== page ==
Expression of the inwardly rectifying potassium ion channel, Kir2.2, and its modulating receptor, NK-1 R, in rat brain
thesisposted on 15.12.2014, 10:31 by Anthony Harold. Stonehouse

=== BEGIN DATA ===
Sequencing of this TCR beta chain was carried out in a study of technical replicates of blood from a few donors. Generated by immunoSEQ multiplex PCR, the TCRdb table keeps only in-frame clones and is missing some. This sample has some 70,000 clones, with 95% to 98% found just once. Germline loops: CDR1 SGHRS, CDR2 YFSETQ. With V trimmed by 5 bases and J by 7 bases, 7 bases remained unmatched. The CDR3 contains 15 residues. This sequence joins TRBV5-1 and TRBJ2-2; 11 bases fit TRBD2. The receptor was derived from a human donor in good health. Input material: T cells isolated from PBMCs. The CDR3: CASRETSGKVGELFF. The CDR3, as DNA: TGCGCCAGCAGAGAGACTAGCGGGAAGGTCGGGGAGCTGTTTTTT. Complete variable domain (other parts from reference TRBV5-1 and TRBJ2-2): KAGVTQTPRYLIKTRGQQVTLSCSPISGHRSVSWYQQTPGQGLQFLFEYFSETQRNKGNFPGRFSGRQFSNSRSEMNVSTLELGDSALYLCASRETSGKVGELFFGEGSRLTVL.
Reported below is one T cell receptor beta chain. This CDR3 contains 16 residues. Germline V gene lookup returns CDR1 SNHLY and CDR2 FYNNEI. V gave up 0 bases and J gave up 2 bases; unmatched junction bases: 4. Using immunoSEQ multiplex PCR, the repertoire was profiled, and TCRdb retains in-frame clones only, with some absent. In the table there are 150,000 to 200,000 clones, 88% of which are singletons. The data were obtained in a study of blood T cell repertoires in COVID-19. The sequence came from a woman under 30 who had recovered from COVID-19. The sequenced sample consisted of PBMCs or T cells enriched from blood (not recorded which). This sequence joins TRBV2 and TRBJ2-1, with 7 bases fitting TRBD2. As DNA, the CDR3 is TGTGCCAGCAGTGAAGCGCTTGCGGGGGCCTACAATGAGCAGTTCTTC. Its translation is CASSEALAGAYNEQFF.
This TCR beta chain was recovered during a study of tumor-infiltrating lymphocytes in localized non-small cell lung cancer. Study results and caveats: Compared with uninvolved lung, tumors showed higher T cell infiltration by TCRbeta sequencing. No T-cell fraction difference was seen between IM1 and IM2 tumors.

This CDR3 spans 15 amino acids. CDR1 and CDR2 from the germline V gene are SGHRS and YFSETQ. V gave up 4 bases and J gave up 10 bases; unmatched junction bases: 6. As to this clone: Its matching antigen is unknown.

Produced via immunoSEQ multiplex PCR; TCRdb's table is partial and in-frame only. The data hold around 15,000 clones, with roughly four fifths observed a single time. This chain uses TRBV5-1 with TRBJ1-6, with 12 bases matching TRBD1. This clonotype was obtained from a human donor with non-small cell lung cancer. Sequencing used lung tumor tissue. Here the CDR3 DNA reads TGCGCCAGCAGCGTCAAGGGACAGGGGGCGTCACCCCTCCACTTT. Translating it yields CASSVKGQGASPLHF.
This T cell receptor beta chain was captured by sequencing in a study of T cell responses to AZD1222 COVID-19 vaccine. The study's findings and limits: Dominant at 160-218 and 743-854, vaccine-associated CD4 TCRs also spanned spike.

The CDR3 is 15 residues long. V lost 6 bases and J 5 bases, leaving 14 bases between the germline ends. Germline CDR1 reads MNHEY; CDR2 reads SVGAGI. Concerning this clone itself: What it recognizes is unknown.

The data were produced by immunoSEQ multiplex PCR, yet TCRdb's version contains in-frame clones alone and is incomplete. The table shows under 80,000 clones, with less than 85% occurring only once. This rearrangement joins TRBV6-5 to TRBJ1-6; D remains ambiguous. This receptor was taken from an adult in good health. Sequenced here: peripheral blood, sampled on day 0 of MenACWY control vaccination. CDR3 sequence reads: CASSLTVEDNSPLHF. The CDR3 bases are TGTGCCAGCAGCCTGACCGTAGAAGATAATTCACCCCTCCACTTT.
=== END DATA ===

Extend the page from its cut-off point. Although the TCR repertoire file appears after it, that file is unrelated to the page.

Potassium current flowing through channels of the Kir2.0 subfamily of inward rectifier channels contributes to resting membrane potential in many cell types. Suppression of inward rectifier (Kir) activity by neurokinin neurotransmitters increases neuronal excitability. Despite functional studies reporting modulation of whole-cell Kir current in the locus coeruleus (LC) of the medulla, little information is available describing the specific molecules involved.;Isoform specific polyclonal antibodies were raised, characterised and utilised, revealing differential distribution patterns. (a) Kir2.2 protein was observed in the cerebellum and medulla: a similar distribution was obtained by in situ hybridisation with Kir2.2 riboprobes. (b) Kir2.1, Kir2.2 and Kir2.3 were expressed in the hippocampus. Detailed observations of tissue sections revealed immunostaining patterns in macroglia, endothelia, ependyma and vascular smooth muscle cells for Kir2.1 and Kir2.2.;The NK-1 receptor was localised to plasma membranes of neurons, neuronal processes and oligodendroglia. Kir2.0 channels appeared to be distributed on plasma membranes and within the nucleus. This intracellular distribution was mimicked in transiently transfected Chinese hamster ovary cells expressing Kir2.0 isoforms.;Channel and receptor co-localisation supported the hypothesis that neuronal excitability in locus coeruleus is controlled by substance P-initiated suppression of Kir2.0 channel activity via protein phosphorylation. Tyrosine phosphorylation of Kir2.2 was investigated after administration of SP, in SN56 cell cultures. This produced a 62 kDa band, detectable by anti-Kir2.2 and anti-phosphotyrosine antibodies indicating that Kir2.2 protein could be phosphorylated via events initiated by SP.